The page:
Monday, 8 June 2015

Python snippets (Maya) for the budding TD Part 3

I'm continuing my ongoing collection of tips for working in Maya using Python, with a few more small snippets of knowledge that may be of interest...  As per the last article, I've got a few small bites for working with Maya UI's along with some others.

This article is a little shorter as well, but obviously I'll post more at a later date...



A little more UI fun - reading child controls en masse

Part of the process when developing tools and scripts is discovery based on necessity.  In this example, a student had asked about how to read a large set of checkbox controls from within a frame layout and make use of them.

Now, one way would be to assign a unique variable to each one.  That could be in the guise of a list, dictionary or unique name - which we discussed the creation of in the previous article.  However when there are a LOT of identical control types, this approach is somewhat messy.

Another approach would be to iterate through the controls and retrieve their information directly without needing any variables to reference them.  When there are a lot of identical control options offered on a form, this would make much more sense.

It comes down to hierarchy - again...

As I discussed in the previous article, Maya's UI works as a hierarchy - with individual Layouts becoming parent containers that house child controls (and other layouts) within them.  We can query a layout for a list of its children using the parameter childArray (ca).  This returns a list of the control names which make it easy for us to retrieve their information without having to query a variable.

In this example I've created a series of checkboxes to demonstrate this process.  The only thing that may not be obvious in here is that in your function, you will need to recreate the proper full path to the checkbox controls by adding the layout and control name back together with a pipe ( | ) delimiter.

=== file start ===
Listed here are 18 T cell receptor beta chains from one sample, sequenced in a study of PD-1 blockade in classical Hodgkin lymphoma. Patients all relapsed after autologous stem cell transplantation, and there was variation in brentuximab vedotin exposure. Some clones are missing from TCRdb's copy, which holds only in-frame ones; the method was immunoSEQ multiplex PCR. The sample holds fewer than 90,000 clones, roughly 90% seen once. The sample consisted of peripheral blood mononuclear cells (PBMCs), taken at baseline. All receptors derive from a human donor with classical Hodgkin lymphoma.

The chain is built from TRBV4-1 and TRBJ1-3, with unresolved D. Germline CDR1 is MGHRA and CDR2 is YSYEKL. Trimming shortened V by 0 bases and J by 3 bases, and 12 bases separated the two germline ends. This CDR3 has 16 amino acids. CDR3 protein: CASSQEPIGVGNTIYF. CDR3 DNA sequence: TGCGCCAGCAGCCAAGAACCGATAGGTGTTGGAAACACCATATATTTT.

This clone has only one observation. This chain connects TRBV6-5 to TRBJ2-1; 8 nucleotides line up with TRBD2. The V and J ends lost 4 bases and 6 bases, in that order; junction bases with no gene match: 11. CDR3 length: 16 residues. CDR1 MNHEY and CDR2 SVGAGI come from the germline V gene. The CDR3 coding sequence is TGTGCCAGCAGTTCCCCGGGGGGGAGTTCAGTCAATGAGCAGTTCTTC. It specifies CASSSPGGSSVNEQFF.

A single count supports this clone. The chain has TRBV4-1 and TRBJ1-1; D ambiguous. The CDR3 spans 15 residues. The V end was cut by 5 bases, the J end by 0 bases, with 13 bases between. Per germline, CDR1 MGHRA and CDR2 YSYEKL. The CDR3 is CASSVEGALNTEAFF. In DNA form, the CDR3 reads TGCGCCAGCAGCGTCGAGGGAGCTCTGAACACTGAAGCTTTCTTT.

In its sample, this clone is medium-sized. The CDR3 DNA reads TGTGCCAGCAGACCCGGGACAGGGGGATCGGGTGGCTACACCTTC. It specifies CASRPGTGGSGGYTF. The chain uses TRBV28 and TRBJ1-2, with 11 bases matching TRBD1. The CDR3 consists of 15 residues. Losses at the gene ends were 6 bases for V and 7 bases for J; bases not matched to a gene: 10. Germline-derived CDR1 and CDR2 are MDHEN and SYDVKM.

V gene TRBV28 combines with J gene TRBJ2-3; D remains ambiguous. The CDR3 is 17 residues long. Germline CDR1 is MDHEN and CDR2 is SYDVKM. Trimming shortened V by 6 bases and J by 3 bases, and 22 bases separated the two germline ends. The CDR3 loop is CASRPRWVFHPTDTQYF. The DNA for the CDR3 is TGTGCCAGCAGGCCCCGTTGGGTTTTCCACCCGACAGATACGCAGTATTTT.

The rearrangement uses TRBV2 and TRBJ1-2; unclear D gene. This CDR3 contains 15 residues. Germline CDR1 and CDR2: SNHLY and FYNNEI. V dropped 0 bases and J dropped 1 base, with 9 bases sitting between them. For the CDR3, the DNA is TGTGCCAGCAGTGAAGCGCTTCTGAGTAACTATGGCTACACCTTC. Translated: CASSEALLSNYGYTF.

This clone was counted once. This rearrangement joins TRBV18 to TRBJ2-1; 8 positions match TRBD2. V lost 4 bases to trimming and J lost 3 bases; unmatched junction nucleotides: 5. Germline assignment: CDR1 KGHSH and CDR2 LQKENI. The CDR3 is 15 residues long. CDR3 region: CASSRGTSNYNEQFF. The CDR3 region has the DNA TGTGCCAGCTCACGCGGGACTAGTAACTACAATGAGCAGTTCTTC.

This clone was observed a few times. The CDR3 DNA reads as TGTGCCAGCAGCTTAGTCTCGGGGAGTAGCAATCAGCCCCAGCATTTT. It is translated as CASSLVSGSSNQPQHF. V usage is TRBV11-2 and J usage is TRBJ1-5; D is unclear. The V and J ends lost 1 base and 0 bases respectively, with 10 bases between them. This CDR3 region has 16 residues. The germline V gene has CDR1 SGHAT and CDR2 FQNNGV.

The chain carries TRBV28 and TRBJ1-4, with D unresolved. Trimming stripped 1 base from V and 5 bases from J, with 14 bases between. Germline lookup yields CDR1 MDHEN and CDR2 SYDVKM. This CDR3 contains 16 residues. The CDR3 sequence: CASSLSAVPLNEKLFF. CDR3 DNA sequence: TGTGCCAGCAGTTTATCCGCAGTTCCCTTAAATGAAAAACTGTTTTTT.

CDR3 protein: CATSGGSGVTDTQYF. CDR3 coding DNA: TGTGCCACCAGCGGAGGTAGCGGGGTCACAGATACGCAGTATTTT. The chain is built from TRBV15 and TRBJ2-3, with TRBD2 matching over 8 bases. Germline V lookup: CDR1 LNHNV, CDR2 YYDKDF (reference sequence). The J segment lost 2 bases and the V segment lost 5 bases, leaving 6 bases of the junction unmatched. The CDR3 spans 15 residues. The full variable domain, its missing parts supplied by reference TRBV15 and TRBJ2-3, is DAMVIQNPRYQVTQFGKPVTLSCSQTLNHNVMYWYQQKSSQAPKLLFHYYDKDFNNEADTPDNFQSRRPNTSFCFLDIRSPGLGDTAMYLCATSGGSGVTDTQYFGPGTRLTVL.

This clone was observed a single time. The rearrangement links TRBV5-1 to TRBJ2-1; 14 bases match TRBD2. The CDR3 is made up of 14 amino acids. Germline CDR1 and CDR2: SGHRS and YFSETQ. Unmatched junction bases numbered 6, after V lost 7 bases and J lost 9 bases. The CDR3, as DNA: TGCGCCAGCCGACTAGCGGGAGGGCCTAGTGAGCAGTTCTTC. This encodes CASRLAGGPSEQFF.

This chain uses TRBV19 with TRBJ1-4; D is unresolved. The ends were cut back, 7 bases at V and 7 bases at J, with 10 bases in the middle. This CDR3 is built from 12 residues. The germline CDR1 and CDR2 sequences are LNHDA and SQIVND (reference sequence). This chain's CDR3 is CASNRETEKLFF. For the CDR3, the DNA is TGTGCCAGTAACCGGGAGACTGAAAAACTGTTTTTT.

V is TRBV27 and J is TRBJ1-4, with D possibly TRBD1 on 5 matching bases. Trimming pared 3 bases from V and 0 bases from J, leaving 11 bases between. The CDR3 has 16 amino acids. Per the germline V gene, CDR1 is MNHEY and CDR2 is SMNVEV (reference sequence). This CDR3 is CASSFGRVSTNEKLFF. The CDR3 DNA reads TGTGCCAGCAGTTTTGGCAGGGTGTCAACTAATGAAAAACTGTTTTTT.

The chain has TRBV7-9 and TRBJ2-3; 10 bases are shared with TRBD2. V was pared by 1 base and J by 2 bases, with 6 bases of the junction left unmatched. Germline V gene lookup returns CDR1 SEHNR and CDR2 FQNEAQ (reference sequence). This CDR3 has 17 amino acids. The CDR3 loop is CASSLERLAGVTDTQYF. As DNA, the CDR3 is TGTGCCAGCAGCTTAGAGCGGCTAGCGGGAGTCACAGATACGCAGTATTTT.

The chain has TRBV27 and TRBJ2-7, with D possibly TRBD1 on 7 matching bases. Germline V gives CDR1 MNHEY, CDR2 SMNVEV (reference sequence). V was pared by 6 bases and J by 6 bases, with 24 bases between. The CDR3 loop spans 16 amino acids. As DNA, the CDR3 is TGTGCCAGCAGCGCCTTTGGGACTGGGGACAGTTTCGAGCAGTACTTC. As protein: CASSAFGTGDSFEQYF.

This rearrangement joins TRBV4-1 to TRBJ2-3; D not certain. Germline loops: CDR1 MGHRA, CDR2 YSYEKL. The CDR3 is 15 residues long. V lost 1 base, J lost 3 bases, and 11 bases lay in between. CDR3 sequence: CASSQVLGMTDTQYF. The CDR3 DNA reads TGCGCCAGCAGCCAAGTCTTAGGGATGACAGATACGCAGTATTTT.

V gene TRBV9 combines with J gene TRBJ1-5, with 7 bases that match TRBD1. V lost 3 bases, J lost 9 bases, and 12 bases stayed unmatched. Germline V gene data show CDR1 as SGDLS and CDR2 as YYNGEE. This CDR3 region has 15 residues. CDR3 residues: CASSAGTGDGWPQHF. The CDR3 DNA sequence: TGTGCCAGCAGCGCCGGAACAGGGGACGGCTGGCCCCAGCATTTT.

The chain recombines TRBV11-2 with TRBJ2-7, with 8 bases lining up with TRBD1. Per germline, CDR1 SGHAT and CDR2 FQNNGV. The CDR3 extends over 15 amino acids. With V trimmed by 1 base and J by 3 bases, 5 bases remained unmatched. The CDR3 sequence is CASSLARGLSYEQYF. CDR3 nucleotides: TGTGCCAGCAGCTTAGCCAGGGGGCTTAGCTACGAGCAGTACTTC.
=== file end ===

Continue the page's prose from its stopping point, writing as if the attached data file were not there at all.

import maya.cmds as cmds

# Define a function that queries the checkboxes and displays
# information about them in the history panel.
def getCheckboxes( *args ):

    # Ask for a list of controls inside the ckBoxLayout
    childList = cmds.columnLayout( cBoxLayout, q=True, ca=True)

    # Look through the list of child controls
    for eachOne in childList:
        # Create the path to the control.
        ctrlID = cBoxLayout + "|" + eachOne
        print "\nCheckbox contains:"
        print "Label: %s" % cmds.checkBox(ctrlID,q=True, l=True)
        print "State: %s" % cmds.checkBox(ctrlID,q=True,v=True )


# Create a Window
cmds.window(t='Checkboxes galore')

# Create a Layout
cmds.columnLayout()
cmds.text(l="\nLook at all these lovely check boxes\n")

# Create a new child Layout for the checkboxes
cBoxLayout = cmds.columnLayout()

# Add a control here places it under ckBoxLayout
cmds.checkBox(l='check box one')
cmds.checkBox(l='check box two')
cmds.checkBox(l='check box three')
cmds.checkBox(l='check box four')
cmds.setParent('..')

# Add a button that displays the details of the checkboxes
cmds.button(l='Query checkboxes', command='getCheckboxes()')

# Show the Window
cmds.showWindow()


A pack of mixed nuts - eh, I mean controls...

What if there are a variety of different controls available in a Layout?  Luckily the control's name from the childArray will include its type, and a value based on how many controls have been generated.  This type can also be queried by simply stripping the numeric value from the end of the control name.  I've used a list mapping function to keep all non-numeric characters which cleans it up nicely.

import maya.cmds as cmds

# Define a function that queries the checkboxes and displays
# information about them in the history panel.
def getCheckboxes( *args ):

    # Ask for a list of controls inside the mainLayout
    childList = cmds.columnLayout( mainLayout, q=True, ca=True)